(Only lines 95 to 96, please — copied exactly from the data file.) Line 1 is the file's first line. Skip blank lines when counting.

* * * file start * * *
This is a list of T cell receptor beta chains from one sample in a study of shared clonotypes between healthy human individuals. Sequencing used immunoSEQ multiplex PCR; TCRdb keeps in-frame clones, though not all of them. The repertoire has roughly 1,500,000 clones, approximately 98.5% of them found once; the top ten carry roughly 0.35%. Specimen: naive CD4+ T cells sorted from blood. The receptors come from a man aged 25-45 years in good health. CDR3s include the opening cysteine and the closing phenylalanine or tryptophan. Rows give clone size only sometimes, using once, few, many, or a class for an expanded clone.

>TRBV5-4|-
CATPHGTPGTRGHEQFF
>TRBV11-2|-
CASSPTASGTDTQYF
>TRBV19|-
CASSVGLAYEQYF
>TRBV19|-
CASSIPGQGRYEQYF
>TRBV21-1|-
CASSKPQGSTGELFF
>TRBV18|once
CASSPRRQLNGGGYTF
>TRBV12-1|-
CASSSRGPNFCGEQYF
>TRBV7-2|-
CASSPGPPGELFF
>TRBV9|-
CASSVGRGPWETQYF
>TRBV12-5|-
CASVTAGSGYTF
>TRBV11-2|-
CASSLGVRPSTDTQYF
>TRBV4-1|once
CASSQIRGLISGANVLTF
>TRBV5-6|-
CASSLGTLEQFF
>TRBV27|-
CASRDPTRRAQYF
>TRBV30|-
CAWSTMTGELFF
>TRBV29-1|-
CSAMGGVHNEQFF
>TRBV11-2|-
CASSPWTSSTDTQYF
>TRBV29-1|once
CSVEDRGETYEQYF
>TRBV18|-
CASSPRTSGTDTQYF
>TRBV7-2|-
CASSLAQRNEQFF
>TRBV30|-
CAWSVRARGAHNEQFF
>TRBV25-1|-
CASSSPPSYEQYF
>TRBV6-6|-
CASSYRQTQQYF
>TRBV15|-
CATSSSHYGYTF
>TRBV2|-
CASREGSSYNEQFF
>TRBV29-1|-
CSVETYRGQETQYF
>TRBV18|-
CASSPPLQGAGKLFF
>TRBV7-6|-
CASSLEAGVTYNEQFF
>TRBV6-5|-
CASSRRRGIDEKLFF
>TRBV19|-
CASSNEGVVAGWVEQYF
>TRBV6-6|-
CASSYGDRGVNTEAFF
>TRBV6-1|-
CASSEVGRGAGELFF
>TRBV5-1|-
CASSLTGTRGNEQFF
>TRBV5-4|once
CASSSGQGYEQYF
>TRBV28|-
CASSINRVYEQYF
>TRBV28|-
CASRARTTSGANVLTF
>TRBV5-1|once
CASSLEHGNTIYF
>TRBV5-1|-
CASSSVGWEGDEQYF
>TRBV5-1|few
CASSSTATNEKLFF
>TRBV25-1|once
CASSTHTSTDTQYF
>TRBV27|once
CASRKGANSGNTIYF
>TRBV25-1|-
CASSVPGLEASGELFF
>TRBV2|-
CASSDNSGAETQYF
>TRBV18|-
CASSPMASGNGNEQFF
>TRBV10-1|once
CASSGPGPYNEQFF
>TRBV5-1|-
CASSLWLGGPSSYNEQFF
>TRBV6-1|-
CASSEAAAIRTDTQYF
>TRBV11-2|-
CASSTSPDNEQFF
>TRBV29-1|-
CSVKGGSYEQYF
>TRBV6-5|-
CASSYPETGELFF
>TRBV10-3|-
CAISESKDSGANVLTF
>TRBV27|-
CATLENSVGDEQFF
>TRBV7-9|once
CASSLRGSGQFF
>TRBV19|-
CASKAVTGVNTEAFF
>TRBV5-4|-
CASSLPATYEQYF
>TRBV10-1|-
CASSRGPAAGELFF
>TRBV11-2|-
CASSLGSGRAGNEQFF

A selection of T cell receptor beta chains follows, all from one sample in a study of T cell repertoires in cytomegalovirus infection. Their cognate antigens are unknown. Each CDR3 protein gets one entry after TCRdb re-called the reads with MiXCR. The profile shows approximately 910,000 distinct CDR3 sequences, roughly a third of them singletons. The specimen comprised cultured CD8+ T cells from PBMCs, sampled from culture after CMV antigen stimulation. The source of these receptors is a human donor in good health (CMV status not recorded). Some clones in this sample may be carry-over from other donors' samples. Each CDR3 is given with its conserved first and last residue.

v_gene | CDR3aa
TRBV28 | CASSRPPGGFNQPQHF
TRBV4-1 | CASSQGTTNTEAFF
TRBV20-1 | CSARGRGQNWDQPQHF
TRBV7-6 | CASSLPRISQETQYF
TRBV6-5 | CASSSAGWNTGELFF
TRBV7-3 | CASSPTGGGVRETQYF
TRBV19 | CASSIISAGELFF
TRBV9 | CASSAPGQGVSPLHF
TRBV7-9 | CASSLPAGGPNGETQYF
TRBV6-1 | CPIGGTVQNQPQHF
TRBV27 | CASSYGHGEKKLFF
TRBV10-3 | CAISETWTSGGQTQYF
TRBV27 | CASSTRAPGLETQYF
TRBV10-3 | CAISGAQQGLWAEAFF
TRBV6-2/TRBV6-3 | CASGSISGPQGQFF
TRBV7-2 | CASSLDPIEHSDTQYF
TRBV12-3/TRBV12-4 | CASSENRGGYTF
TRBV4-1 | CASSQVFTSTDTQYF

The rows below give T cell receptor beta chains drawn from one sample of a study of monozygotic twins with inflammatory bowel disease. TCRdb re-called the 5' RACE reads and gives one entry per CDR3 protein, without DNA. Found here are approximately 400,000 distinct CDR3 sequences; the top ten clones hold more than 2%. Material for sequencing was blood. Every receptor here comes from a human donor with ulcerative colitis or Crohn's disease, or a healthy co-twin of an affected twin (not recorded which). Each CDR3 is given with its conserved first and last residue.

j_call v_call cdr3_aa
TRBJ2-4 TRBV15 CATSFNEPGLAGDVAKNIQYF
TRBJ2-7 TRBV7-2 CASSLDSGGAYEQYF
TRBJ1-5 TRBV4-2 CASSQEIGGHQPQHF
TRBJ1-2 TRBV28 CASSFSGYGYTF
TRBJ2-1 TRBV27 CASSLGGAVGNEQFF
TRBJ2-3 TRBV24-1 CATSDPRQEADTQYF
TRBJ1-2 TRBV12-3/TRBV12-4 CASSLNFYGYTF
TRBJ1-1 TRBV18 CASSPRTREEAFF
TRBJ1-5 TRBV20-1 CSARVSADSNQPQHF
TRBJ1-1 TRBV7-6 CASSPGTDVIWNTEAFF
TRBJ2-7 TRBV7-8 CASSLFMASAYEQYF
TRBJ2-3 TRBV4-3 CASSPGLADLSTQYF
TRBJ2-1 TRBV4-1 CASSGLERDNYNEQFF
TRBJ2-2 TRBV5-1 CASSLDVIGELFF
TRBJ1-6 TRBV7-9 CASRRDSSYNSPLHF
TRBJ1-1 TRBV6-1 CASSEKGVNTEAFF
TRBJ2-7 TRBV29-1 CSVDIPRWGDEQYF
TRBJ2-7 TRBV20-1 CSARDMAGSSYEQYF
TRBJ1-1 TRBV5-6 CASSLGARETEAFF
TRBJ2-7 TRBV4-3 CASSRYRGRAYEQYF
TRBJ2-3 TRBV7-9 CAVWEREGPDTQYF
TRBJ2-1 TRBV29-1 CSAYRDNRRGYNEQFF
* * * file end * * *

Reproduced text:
CASSEAAAIRTDTQYF
>TRBV11-2|-